We ate breakfast with the campers one last time before sending this second group of kids home on the bus. The volunteers lingered on site for an hour or two longer, cleaning our cabins and packing up, before we all said our goodbyes and hit the road. I was so excited to get home, share stories with my parents, and take a longggg shower to get all the camp grime off. My parents and I ended up eating at a Mexican restaurant downtown, and boy was it nice to finally eat something different!

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Lots of things were unusual about camp this year (the repetition of the schedule, the extreme heat, having to enforce Covid-19 restrictions), and it was absolutely exhausting. Being a counselor was so much more difficult than I expected… However, at the same time, it gave me SO much respect for people who work with children every day,, such as the counselors who volunteer for all three camps back-to-back, teachers, and even parents. I will be the first to admit that patience is not one of my strong suits, but this week at camp taught me so much and really helped me grow as a person. Most of all, seeing these children and the struggles they face puts everything into perspective. I am so grateful to have been a part of their camp experience this year.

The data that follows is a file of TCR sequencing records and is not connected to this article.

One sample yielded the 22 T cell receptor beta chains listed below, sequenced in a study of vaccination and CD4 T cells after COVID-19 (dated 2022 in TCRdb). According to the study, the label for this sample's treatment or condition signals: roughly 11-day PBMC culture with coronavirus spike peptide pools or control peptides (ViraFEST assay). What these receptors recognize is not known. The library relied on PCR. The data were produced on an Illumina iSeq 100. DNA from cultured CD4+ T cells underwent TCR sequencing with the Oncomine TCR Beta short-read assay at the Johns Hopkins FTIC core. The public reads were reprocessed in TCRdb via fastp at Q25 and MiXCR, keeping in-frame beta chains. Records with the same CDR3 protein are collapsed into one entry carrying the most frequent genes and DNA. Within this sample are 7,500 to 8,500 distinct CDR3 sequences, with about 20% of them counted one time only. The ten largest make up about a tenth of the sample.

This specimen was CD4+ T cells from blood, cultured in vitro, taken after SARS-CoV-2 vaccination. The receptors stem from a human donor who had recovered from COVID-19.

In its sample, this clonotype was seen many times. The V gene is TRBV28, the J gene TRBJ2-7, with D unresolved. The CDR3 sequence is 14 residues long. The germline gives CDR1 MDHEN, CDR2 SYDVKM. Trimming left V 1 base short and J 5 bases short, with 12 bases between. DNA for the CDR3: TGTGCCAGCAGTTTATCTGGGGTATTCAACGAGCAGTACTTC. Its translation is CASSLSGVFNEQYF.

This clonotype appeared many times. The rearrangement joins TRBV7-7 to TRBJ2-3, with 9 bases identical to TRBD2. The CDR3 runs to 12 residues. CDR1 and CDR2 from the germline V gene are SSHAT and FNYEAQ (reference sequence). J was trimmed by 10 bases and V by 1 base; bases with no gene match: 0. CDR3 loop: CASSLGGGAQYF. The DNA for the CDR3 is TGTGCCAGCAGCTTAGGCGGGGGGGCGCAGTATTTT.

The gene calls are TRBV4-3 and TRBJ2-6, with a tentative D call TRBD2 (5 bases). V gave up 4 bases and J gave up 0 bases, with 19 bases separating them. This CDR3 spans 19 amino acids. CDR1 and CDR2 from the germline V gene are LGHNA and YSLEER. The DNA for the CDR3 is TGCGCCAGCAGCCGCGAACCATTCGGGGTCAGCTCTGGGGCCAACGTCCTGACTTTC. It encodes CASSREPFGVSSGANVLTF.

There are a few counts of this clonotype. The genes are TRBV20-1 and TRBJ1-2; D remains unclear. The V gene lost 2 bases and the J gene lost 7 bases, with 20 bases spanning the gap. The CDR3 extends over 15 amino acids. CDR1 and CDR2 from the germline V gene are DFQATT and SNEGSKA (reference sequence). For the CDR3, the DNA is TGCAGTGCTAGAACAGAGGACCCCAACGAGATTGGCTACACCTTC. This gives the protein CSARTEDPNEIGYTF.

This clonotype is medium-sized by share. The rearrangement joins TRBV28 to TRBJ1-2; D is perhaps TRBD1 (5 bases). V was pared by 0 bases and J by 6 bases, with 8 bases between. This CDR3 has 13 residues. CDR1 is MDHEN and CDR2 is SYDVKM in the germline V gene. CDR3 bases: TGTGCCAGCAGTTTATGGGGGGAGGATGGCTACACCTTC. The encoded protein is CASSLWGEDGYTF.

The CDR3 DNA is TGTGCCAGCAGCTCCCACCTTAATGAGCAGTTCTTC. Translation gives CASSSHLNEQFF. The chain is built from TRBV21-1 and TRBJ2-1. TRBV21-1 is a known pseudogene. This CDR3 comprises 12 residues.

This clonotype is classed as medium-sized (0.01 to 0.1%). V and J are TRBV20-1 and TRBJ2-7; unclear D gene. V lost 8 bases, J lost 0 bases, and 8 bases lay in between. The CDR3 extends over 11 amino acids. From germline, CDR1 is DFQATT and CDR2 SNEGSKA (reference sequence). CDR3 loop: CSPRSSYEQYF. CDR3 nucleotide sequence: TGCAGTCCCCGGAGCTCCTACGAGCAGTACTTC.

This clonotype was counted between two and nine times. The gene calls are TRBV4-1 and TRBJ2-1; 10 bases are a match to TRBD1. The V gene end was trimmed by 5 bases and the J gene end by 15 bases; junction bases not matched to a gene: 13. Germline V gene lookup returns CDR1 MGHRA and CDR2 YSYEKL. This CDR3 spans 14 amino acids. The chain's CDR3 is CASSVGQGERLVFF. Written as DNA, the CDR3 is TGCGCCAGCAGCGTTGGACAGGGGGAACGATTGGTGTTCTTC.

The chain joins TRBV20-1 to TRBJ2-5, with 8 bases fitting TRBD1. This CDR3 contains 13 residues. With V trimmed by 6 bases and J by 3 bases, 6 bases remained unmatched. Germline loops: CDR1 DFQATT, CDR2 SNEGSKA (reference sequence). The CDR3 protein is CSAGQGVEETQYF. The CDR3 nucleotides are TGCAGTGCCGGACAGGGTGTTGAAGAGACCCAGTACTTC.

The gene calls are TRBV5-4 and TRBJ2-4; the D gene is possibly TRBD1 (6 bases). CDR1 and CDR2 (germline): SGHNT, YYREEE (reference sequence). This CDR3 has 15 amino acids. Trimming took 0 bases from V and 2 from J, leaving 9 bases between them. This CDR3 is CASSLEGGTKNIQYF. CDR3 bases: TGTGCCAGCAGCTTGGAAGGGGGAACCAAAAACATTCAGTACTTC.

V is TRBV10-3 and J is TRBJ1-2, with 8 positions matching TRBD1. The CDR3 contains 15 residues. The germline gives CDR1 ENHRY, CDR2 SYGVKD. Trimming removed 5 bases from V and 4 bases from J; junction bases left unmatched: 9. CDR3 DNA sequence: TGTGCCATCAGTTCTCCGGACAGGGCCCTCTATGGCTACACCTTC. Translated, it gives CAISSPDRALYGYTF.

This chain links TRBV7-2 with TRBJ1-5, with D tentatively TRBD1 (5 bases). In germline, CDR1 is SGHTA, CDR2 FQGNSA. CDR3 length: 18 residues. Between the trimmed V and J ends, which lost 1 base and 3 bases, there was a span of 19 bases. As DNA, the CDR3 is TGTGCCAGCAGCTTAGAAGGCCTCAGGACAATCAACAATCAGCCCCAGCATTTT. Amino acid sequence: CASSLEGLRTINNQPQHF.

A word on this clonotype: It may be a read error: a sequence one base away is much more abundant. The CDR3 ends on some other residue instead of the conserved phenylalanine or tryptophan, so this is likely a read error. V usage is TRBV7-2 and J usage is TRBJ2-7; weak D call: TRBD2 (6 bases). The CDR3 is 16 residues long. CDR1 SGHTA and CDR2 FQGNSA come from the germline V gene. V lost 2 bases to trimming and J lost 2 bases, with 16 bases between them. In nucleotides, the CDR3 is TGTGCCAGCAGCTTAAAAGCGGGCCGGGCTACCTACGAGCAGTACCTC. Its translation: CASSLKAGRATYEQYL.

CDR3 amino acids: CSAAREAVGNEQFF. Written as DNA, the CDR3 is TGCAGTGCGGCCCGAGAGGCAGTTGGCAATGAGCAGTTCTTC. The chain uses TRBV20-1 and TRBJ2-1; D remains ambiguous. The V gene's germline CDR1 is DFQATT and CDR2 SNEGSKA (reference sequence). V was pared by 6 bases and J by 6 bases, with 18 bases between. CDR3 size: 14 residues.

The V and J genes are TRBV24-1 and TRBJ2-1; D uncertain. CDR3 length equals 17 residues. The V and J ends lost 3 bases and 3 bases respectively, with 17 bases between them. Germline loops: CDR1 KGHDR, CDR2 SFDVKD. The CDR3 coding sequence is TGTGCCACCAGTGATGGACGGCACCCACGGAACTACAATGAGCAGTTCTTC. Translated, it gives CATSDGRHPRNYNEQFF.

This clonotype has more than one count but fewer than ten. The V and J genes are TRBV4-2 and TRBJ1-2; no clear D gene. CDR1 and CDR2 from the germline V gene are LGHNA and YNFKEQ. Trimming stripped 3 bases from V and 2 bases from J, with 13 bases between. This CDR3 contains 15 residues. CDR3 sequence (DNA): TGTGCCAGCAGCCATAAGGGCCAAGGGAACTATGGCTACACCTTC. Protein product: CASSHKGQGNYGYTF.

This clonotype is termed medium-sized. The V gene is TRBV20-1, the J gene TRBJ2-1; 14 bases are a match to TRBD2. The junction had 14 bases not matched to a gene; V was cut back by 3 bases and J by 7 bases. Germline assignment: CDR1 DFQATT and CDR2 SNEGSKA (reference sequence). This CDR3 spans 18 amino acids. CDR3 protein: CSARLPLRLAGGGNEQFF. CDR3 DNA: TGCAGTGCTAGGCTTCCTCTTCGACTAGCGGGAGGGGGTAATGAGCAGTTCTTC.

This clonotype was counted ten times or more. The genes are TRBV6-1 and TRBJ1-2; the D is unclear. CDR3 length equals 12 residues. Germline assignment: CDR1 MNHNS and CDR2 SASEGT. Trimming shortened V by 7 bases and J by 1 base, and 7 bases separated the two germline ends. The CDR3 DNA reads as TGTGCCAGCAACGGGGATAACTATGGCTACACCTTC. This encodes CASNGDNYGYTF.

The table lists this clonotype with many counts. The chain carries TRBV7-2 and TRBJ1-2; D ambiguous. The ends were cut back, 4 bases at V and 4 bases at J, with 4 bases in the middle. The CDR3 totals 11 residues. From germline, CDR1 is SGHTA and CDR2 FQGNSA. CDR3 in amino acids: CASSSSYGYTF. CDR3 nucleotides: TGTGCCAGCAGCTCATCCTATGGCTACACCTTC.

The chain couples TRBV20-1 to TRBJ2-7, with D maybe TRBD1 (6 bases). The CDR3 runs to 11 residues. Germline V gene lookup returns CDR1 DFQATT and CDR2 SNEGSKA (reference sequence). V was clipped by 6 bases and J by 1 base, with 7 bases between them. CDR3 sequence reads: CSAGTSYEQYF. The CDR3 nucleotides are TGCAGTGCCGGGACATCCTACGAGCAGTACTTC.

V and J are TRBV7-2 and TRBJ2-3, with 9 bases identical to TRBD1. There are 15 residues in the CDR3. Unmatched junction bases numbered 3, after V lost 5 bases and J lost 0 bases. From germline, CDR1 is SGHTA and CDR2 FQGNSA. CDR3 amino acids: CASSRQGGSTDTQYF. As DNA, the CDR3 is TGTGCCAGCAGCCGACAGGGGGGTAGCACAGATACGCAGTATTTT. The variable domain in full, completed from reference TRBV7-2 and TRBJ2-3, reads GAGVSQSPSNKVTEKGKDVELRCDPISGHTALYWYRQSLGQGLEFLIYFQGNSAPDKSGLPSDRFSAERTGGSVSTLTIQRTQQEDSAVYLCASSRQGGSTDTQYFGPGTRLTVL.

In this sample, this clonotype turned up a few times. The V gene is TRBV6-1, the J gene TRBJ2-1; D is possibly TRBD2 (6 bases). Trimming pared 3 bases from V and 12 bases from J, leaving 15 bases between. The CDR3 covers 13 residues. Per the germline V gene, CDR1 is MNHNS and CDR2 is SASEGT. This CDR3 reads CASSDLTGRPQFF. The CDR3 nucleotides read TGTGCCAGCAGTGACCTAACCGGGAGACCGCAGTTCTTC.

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As always, thanks for reading, and I hope you had a great week!

 

-Grace

4 comments on “Weekly Recap #29, 2021”

  1. What a great experience! I think it is really important for us to do things like this where we volunteer our time and give to ourselves. I need to make sure to help my kids get involved in activities where they are not the center of attention. The idea of this camp is really wonderful. I could see now siblings could feel left out and would need something where they can be kids and where people understand their struggle.
    http://www.chezmireillefashiontravelmom.com

    1. Thank you Mireille! I always had to volunteer in grade and high school as a requirement for class, but it was such a good lesson/assignment because it has taught me so much.

  2. Wow, what an amazing experience, Grace 🙂 Volunteering is very important because it connects you to others and increases your social and relationship skills. I still remember my time spent volunteering for the Irish Blue Cross, I made many new friends, had a great time helping animals in need and it also provided me with a natural sense of accomplishment. Thanks for sharing and have a nice day 🙂 Aiva xxx

    1. Thank you Aiva! And that sounds like a very special experience volunteering for the Irish Blue Cross. 🙂 Thanks for sharing!